(Reuters) - Online travel agency Expedia (EXPE.O) reported a lower quarterly profit on Tuesday due to higher expenses, but revenue topped expectations as hotel and air-travel bookings rose.
Shares of Expedia were up more than 4 percent in extended trading after the bell from their $67.50 close on Nasdaq.
“The results overall were very strong and indicative of a company that’s still got some pretty strong organic tailwinds,” said Dan Kurnos, an analyst with Benchmark Company.
Expedia, whose brands include Hotels.com and Hotwire, has been spending on technology systems and international expansion to better compete against rivals like Priceline.com (PCLN.O).
The company said it expected adjusted earnings before interest, taxes, depreciation and amortization to rise this year, but cautioned that marketing spending on variable channels and emerging markets would also ramp up.
“We expect competitive intensity to increase” in 2013, Chief Executive Dara Khosrowshahi told a conference call with analysts.
Earnings in the fourth quarter totaled $6.7 million, or 5 cents a share, down from $70.3 million, or 51 cents a share, a year earlier.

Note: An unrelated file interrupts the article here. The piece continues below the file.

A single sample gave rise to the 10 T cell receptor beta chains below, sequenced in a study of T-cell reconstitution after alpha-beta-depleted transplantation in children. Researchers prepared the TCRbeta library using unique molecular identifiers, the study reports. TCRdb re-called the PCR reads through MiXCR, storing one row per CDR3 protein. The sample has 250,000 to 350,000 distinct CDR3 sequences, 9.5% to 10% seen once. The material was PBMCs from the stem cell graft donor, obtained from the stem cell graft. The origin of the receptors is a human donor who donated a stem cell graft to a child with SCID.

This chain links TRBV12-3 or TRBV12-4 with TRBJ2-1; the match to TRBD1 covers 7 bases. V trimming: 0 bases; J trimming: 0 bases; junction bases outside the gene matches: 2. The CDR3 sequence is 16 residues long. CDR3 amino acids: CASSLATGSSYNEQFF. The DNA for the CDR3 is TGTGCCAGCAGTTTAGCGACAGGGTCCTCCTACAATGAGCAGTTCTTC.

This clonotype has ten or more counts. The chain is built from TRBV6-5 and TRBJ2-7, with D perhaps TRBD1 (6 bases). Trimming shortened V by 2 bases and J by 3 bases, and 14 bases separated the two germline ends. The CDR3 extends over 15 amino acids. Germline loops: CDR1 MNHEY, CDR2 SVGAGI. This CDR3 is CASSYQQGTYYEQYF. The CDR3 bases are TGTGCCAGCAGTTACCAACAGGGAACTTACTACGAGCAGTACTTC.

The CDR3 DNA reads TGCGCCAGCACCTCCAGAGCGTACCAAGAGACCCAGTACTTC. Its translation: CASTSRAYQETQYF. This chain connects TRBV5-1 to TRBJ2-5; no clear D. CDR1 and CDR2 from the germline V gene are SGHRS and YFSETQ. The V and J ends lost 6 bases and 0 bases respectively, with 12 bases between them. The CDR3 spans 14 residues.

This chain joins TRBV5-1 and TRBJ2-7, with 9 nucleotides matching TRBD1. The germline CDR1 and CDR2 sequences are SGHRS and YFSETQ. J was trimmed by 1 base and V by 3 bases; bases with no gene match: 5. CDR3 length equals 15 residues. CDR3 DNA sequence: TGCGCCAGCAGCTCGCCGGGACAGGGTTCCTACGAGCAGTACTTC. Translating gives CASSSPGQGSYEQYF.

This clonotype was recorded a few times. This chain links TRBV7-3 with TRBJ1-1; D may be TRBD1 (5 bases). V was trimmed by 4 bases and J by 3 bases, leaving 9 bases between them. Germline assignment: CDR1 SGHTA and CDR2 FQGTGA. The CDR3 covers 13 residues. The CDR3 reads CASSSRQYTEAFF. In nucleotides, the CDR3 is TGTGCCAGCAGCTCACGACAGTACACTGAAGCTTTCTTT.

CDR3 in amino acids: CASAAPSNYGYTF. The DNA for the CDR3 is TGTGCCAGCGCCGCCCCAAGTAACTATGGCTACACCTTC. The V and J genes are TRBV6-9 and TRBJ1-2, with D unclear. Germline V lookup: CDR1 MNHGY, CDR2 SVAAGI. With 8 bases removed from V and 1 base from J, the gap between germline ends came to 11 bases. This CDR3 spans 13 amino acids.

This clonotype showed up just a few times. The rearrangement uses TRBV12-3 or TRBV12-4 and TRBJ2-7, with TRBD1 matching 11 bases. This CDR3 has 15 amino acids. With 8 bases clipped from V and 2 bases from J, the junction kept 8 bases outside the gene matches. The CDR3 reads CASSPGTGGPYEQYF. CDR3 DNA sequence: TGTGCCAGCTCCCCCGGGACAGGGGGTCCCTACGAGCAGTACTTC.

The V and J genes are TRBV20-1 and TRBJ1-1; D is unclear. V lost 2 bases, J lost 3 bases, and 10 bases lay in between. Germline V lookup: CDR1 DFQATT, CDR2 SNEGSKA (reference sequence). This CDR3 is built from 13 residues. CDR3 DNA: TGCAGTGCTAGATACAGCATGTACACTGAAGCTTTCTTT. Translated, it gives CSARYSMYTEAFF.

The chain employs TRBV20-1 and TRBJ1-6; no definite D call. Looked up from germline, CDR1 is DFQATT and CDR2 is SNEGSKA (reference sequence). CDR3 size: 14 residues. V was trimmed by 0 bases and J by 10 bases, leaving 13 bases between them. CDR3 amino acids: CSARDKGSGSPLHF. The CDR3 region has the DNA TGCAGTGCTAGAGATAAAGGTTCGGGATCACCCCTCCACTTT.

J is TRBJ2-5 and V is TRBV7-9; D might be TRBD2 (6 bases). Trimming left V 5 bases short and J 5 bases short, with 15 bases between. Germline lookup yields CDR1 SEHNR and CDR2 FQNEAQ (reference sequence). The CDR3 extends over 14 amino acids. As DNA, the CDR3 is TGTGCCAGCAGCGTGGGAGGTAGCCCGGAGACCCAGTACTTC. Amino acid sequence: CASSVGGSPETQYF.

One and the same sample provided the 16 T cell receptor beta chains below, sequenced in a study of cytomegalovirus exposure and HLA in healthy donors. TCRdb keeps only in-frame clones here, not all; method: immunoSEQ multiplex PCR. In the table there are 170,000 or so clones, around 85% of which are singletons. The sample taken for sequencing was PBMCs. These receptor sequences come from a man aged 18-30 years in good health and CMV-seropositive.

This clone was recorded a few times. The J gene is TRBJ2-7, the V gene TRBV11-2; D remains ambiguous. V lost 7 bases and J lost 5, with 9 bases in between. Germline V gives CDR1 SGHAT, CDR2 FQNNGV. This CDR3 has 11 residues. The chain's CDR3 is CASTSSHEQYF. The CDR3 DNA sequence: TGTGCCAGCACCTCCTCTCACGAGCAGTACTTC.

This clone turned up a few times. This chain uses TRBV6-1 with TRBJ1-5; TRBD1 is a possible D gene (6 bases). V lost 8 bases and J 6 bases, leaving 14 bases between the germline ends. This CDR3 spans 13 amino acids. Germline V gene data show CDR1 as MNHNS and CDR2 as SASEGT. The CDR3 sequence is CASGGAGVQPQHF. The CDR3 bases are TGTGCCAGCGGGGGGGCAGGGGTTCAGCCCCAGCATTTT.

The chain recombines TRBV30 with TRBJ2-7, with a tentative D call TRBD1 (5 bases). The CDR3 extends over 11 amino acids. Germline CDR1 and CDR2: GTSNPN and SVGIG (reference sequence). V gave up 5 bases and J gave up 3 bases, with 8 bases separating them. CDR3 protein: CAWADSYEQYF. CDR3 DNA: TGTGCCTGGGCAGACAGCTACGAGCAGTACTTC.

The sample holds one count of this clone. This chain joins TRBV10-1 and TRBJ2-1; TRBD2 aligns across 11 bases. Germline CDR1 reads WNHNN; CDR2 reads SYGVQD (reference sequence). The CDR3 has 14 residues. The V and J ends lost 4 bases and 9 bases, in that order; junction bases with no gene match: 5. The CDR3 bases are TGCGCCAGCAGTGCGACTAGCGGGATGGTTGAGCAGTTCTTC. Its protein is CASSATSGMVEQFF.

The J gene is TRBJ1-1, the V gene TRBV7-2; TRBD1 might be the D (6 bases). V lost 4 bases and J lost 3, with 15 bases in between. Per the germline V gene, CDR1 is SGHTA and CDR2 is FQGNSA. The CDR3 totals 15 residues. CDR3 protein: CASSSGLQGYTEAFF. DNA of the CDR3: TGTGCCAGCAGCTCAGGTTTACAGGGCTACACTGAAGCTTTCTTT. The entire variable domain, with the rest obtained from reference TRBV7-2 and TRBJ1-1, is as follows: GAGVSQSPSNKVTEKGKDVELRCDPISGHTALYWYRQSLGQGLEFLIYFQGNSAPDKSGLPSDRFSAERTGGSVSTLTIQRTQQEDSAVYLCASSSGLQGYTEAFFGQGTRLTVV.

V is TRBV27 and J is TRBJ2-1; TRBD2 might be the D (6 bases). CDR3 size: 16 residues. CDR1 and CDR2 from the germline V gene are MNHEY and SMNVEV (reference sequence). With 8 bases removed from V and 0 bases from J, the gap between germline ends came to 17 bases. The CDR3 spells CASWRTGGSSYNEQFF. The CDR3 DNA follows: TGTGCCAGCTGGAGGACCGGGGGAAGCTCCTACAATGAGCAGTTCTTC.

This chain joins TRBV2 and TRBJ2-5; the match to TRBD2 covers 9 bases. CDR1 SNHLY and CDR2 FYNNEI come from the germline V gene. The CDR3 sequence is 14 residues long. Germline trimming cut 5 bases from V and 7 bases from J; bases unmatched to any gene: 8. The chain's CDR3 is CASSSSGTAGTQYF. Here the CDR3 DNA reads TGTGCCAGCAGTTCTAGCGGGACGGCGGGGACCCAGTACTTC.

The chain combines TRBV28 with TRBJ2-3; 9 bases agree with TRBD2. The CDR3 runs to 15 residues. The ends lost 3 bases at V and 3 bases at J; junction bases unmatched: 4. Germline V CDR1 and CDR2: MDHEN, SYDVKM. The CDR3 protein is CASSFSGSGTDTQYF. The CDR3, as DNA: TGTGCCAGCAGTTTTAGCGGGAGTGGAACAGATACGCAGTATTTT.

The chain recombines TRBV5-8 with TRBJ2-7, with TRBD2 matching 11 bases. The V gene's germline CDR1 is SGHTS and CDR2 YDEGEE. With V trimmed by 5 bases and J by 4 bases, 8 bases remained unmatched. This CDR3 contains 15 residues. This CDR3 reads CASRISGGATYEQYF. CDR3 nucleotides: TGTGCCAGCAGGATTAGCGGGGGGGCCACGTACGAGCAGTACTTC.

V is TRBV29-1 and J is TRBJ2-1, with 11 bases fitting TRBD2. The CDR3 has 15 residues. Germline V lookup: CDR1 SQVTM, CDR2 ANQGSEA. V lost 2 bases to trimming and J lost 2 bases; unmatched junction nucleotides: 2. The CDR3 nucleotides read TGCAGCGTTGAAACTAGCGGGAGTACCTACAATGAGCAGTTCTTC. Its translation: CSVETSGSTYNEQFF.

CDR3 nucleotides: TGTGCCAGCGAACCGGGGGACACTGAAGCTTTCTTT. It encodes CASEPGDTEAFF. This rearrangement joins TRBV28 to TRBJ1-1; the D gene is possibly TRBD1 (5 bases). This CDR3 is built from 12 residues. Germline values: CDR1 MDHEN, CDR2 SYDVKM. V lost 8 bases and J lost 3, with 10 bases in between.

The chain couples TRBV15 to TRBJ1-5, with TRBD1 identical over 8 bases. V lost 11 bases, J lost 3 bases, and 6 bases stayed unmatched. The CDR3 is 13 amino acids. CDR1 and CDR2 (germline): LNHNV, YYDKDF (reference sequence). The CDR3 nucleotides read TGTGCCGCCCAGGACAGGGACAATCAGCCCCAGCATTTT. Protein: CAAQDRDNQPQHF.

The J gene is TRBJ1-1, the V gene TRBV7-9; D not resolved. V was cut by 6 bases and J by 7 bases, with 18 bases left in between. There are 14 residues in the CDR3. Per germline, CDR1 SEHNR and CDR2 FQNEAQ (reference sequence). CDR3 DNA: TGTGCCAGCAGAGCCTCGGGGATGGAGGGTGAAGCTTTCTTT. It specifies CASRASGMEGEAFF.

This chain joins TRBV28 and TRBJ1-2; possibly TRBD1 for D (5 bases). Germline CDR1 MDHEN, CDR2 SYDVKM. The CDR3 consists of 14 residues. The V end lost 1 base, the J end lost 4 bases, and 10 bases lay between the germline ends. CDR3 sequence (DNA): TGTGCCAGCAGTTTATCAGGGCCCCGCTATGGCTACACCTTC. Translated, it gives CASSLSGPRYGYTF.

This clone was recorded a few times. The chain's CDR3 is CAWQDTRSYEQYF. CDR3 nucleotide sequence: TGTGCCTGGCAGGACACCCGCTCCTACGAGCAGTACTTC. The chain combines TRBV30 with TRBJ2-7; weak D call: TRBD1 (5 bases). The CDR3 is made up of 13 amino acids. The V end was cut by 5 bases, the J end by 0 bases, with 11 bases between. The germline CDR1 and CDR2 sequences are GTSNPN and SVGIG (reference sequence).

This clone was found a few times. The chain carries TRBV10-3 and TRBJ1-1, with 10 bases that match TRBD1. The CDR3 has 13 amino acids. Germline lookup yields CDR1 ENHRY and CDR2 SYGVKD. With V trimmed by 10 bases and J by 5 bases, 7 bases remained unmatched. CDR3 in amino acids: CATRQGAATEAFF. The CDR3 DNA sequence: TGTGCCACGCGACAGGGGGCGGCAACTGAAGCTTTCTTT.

Adjusted for items such as legal reserves and stock-based compensation, quarterly profit was $88.9 million, or 63 cents a share, the company said. Analysts on average expected 65 cents a share, according to Thomson Reuters I/B/E/S.
Revenue rose 24 percent to $974.9 million, better than the $930.7 million analysts had forecast. International revenue jumped 35 percent while domestic revenue increased 15 percent in the fourth quarter.
Expenses rose on various fronts as selling and marketing costs climbed 25 percent to $393.6 million, while technology and content costs were up 31 percent to $134.3 million. General and administrative expenses rose 12 percent to $98.4 million.
Gross bookings rose 19 percent in the fourth quarter, driven by a 33 percent rise in hotel room nights and a 12 percent increase in air-ticket business.
Reporting by Karen Jacobs; editing by Gary Hill, G Crosse and Andrew Hay